This is the function that is used to print condition variables as error messages to users. The internal format function used by Mindy uses report-condition for condition arguments to the %S format directive. The Format library's print-message method for conditions calls report-condition.

If you are writing a module that does no output but still provides report-condition methods, you should use condition-format to format output. Using condition-format makes your module more flexible for users of your module. If you call Cheap-IO's format, you'll be forced to write to only one destination, stdout, ignoring the stream argument. If you call the Format library's format function, then your module will require the Format, Print, and Streams libraries; therefore, users of your module may ultimately load these other libraries needlessly. Of course, if you want to make use of the extended functionality of the Format library's format control strings, then you only have one choice anyway, and there's no reason to use condition-format.

Report-condition has several supplied methods. The default method (on <condition>) simply prints the condition (not very descriptive). The <format-string-condtion> (of which the simple conditions are derived) method uses the supplied format-string to output information about the cause of the condition. The <type-error> method gives the expected and actual types, and the <abort> method just prints the supplied description.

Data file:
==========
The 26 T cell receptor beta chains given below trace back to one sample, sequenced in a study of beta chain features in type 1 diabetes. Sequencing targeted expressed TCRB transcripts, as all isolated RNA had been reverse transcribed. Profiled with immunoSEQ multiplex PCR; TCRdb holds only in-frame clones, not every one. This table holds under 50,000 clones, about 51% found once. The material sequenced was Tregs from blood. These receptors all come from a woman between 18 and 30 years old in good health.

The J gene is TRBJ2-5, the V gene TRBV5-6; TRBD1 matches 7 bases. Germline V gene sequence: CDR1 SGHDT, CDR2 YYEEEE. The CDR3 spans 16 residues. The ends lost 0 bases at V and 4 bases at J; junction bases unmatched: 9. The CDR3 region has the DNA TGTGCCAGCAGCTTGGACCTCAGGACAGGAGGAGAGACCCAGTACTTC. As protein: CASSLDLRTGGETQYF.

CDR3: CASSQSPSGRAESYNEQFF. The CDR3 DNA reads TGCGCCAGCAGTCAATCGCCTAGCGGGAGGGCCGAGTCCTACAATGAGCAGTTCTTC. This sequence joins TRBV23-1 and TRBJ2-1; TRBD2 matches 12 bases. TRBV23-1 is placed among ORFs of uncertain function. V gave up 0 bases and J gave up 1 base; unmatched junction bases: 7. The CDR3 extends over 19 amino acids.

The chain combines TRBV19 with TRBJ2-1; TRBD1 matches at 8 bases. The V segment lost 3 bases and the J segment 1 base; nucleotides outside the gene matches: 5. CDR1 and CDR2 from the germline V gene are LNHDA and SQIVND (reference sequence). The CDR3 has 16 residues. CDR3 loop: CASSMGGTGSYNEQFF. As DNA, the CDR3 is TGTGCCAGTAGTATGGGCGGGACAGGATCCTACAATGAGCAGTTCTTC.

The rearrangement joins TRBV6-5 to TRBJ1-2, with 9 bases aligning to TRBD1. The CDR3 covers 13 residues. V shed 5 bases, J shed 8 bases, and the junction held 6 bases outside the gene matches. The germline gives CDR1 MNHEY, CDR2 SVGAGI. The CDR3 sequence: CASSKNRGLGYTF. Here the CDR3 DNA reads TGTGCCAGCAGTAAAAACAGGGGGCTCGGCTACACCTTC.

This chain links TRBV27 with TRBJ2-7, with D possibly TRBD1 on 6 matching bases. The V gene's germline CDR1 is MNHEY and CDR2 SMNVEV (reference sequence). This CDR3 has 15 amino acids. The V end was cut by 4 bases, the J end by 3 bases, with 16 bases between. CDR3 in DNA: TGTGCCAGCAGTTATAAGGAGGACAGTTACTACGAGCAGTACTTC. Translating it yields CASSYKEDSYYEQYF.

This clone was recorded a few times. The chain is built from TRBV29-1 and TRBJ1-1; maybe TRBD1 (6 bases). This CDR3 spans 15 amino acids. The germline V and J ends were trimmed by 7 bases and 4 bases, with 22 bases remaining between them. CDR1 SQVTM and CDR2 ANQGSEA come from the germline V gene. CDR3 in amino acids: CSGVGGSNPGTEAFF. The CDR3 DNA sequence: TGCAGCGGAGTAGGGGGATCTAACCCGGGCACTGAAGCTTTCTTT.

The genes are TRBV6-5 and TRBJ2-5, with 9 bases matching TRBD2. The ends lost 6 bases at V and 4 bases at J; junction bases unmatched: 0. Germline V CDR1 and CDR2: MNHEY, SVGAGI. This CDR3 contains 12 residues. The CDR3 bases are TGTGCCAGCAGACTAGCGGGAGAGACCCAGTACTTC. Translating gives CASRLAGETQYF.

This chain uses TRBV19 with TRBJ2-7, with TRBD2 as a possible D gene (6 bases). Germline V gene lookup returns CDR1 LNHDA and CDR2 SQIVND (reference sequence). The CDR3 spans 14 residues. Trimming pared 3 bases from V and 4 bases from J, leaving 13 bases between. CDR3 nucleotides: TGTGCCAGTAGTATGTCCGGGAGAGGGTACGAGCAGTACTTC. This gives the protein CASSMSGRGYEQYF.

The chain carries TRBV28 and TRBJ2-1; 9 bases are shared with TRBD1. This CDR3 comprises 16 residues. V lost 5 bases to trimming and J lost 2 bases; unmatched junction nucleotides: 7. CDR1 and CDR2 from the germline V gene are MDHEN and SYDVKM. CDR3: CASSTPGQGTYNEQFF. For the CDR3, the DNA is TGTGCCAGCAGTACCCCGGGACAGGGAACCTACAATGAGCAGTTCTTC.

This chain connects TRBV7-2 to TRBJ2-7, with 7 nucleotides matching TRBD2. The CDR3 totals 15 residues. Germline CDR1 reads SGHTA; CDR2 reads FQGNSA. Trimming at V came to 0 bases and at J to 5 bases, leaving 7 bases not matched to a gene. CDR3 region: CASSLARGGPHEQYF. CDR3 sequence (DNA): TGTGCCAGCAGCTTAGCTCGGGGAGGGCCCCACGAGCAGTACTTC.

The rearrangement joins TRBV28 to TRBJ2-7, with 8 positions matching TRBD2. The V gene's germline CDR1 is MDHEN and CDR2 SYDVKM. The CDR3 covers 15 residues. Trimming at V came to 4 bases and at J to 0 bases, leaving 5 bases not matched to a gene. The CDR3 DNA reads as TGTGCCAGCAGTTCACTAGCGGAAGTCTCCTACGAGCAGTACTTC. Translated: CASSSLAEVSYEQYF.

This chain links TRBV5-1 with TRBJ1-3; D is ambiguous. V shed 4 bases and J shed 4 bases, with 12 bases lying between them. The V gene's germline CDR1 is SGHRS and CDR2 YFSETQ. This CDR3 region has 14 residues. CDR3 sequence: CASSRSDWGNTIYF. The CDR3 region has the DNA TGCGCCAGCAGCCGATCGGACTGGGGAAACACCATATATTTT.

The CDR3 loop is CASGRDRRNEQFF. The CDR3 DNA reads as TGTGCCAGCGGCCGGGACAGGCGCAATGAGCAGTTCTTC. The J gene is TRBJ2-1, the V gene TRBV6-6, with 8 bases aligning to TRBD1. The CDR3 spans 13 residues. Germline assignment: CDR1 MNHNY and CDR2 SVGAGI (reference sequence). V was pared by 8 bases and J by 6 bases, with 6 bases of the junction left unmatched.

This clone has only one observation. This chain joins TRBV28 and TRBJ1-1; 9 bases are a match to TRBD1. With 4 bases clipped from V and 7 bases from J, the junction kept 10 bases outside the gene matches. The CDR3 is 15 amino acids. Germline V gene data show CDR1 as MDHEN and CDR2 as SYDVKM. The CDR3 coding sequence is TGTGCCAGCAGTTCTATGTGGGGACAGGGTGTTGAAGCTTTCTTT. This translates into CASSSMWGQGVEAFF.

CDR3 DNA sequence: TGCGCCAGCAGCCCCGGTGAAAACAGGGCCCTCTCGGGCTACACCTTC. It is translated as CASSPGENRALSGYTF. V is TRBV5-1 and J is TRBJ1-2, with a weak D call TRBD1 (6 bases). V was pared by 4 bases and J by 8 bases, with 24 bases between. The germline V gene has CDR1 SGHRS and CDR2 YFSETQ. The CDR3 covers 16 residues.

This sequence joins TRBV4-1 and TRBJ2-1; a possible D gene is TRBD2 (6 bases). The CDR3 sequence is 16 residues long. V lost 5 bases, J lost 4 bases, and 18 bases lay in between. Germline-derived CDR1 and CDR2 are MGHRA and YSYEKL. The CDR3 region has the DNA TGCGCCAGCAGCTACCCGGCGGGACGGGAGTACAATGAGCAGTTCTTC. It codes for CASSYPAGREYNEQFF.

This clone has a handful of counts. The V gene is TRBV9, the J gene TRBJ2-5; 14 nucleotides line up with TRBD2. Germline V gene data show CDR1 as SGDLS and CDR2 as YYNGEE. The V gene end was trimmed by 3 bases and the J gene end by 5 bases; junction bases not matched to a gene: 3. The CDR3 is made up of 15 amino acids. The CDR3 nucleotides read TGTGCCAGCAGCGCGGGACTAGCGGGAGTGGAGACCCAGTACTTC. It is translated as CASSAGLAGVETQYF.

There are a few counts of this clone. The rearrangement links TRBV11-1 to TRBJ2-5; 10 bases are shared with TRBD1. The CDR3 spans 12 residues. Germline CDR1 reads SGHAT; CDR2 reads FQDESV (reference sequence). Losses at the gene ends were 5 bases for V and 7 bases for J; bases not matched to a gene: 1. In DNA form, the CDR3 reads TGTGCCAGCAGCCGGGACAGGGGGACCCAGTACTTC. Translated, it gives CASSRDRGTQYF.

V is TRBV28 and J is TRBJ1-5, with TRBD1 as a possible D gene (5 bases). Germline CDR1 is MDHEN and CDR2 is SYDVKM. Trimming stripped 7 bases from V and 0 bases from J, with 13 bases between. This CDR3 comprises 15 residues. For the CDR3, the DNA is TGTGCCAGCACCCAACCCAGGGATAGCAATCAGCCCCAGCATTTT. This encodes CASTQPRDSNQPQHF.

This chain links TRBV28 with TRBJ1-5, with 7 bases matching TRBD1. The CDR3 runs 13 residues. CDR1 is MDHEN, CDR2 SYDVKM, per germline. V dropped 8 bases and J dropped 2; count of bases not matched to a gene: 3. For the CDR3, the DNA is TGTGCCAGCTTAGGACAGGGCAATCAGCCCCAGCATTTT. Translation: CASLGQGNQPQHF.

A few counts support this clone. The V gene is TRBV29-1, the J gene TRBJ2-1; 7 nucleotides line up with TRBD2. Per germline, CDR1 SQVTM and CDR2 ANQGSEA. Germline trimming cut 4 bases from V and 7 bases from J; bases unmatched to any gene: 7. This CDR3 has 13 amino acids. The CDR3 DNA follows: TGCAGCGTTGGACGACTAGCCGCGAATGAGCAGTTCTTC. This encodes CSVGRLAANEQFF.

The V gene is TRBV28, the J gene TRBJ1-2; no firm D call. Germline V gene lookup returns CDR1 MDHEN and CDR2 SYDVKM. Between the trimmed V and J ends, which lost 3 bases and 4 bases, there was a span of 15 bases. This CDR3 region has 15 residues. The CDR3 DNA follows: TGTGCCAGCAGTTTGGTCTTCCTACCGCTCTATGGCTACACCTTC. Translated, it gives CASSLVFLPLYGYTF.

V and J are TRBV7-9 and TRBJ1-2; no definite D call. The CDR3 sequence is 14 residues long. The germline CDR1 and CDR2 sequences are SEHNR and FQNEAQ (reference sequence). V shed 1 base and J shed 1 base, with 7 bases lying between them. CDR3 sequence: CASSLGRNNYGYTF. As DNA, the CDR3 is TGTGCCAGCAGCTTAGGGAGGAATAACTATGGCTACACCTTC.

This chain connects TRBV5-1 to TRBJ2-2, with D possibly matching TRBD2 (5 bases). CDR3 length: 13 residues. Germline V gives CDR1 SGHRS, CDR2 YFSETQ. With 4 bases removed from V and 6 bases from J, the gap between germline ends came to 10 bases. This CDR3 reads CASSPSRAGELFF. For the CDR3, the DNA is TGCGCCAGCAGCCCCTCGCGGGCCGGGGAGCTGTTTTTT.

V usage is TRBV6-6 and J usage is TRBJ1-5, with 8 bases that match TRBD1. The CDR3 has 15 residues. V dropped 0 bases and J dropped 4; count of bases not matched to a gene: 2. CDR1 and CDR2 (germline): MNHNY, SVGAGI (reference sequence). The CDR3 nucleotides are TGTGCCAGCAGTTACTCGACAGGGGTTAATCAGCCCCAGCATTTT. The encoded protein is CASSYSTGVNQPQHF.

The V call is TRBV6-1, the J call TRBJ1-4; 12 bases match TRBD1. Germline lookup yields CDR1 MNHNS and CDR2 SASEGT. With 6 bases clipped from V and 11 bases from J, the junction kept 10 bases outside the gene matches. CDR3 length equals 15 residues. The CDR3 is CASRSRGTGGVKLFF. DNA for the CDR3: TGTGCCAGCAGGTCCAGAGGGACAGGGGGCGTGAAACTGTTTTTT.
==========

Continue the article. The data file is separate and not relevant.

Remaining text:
condition-format[open Generic]

Serves as a firewall between the condition system and streams.

Synopsis

condition-format (stream, control-string, #rest arguments) => ()

Parameters

streamAn instance of <object>. As we don't know the underlying output system, we'll accept any object.
control-stringAn instance of <string>. The format string to print the condition.
argumentsInstances of <object>.

Return Values

None.

Description

This function serves as a firewall between the condition system and the Streams and Format libraries. Methods on report-condition should use condition-format to do their formatting. Users will generally use *debug-output* or *warning-output* for the stream argument, but this is not required.

Mindy supplies a method for when stream is #"Cheap-IO". The Gwydion Format library supplies a method for when stream is a subclass of <stream>. If you are implementing your own streams or format libraries, you will need to define a method on condition-format for your type of stream.


condition-force-output[open Generic]

Flushes the condition output stream.

Synopsis

condition-force-output (stream) => ()

Parameters

streamAn instance of <object>. As we don't know the underlying output system, we'll accept any object.

Return Values

None.

Description

Condition-force-output forces any pending output from stream's buffer to stream's destination. This function is invoked by the debugger after a condition has been reported and before it pauses for user input. Unless you are writing a debugger, you do not need to call condition-force-output yourself.

Mindy supplies a method for when stream is #"Cheap-IO". The Gwydion Format library supplies a method for when stream is a subclass of <stream>. If you are implementing your own streams or format libraries, you will need to define a method on condition-force-output for your type of stream.


*default-level*[Variable]

Gives how far down recursively to print

Type

<object>

Description

Default-handler for <warning> uses *warning-output* to print warning messages. This variable must be either a <stream> from the Streams library, or #"Cheap-IO" (the default). When this variable is #"Cheap-IO", the output goes to stderr.

Exiting Applications

The Extensions module exports the following functionality for controlling the exiting of applications:


exit[Method]

Causes the application to quit.

Synopsis

exit (#key exit-code) => (res)

Parameters